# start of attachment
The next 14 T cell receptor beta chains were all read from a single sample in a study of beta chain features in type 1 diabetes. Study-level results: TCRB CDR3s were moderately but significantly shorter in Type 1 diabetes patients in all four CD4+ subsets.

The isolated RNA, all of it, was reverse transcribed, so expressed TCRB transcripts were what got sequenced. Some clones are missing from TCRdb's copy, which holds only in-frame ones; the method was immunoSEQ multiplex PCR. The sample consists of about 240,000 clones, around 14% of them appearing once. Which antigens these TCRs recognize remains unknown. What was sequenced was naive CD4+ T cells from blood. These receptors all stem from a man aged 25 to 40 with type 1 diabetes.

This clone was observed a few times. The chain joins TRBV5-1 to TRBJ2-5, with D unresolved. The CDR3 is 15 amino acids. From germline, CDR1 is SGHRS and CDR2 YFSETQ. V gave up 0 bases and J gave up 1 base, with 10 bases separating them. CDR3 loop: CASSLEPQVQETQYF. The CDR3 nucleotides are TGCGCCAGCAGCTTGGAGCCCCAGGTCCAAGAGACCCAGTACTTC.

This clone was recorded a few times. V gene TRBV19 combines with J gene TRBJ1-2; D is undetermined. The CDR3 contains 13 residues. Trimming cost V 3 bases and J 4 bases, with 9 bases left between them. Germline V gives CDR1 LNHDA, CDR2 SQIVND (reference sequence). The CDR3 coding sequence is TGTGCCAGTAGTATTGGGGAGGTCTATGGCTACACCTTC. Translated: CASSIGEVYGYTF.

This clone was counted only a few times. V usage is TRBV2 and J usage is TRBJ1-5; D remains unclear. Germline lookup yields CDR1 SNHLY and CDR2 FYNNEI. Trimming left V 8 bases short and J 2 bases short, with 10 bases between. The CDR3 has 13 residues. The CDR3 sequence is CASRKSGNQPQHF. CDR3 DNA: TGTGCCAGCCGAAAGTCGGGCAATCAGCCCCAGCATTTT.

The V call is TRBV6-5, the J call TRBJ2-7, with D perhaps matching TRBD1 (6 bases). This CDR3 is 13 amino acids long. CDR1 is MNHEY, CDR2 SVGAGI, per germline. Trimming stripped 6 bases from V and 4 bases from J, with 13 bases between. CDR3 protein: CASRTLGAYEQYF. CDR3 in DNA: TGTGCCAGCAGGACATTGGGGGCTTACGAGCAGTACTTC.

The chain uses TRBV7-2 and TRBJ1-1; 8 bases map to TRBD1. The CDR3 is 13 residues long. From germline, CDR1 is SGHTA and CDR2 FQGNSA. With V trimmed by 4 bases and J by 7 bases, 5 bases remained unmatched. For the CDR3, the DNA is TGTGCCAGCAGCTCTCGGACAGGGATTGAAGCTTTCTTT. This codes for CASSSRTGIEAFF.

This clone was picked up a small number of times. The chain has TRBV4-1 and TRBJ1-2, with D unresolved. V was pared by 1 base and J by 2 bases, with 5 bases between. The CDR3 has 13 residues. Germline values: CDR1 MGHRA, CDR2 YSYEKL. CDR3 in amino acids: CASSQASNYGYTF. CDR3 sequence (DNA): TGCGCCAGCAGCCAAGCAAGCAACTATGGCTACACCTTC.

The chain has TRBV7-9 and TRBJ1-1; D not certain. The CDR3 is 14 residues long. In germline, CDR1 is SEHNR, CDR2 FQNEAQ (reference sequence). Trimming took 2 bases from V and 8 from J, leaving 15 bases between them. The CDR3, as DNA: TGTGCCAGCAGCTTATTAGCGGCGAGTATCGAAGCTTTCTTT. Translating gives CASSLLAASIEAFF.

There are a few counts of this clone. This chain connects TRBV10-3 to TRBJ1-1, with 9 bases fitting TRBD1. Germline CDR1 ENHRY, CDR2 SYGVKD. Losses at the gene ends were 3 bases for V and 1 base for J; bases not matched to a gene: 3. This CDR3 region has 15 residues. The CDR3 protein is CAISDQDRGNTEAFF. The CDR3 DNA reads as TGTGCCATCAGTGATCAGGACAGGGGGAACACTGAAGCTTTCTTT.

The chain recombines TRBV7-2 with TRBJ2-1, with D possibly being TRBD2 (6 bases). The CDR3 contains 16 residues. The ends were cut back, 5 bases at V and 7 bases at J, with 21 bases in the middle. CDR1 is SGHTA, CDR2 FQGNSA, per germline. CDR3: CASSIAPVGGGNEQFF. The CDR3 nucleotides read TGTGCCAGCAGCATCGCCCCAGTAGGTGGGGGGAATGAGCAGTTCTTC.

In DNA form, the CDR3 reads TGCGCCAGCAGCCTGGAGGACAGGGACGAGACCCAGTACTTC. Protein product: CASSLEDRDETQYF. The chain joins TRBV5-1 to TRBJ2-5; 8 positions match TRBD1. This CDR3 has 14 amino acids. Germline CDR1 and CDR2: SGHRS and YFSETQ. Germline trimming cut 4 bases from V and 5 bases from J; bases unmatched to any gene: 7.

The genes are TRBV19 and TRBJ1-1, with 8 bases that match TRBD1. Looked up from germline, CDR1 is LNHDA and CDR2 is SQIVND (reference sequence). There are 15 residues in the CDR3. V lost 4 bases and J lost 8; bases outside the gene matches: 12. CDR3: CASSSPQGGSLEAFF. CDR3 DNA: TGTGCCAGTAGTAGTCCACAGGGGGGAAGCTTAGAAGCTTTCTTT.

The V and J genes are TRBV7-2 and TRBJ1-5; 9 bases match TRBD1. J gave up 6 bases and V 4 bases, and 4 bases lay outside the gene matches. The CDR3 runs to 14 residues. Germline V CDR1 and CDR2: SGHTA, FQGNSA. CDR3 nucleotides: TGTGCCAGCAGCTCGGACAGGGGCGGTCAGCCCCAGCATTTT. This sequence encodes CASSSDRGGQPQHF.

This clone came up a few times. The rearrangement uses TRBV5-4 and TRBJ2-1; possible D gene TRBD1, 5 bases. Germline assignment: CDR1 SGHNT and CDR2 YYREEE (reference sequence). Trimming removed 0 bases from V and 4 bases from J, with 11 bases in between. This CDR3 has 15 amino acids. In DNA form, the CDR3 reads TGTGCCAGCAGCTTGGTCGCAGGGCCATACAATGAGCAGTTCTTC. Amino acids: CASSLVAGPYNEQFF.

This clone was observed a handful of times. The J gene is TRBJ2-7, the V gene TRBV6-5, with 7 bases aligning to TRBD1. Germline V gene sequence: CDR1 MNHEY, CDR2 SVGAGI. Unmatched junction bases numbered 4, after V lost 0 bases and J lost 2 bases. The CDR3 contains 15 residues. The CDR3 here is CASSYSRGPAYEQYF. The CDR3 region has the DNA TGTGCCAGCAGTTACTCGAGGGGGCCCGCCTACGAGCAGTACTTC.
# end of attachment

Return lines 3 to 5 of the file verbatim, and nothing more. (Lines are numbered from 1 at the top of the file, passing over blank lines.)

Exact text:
This clone was observed a few times. The chain joins TRBV5-1 to TRBJ2-5, with D unresolved. The CDR3 is 15 amino acids. From germline, CDR1 is SGHRS and CDR2 YFSETQ. V gave up 0 bases and J gave up 1 base, with 10 bases separating them. CDR3 loop: CASSLEPQVQETQYF. The CDR3 nucleotides are TGCGCCAGCAGCTTGGAGCCCCAGGTCCAAGAGACCCAGTACTTC.

This clone was recorded a few times. V gene TRBV19 combines with J gene TRBJ1-2; D is undetermined. The CDR3 contains 13 residues. Trimming cost V 3 bases and J 4 bases, with 9 bases left between them. Germline V gives CDR1 LNHDA, CDR2 SQIVND (reference sequence). The CDR3 coding sequence is TGTGCCAGTAGTATTGGGGAGGTCTATGGCTACACCTTC. Translated: CASSIGEVYGYTF.

This clone was counted only a few times. V usage is TRBV2 and J usage is TRBJ1-5; D remains unclear. Germline lookup yields CDR1 SNHLY and CDR2 FYNNEI. Trimming left V 8 bases short and J 2 bases short, with 10 bases between. The CDR3 has 13 residues. The CDR3 sequence is CASRKSGNQPQHF. CDR3 DNA: TGTGCCAGCCGAAAGTCGGGCAATCAGCCCCAGCATTTT.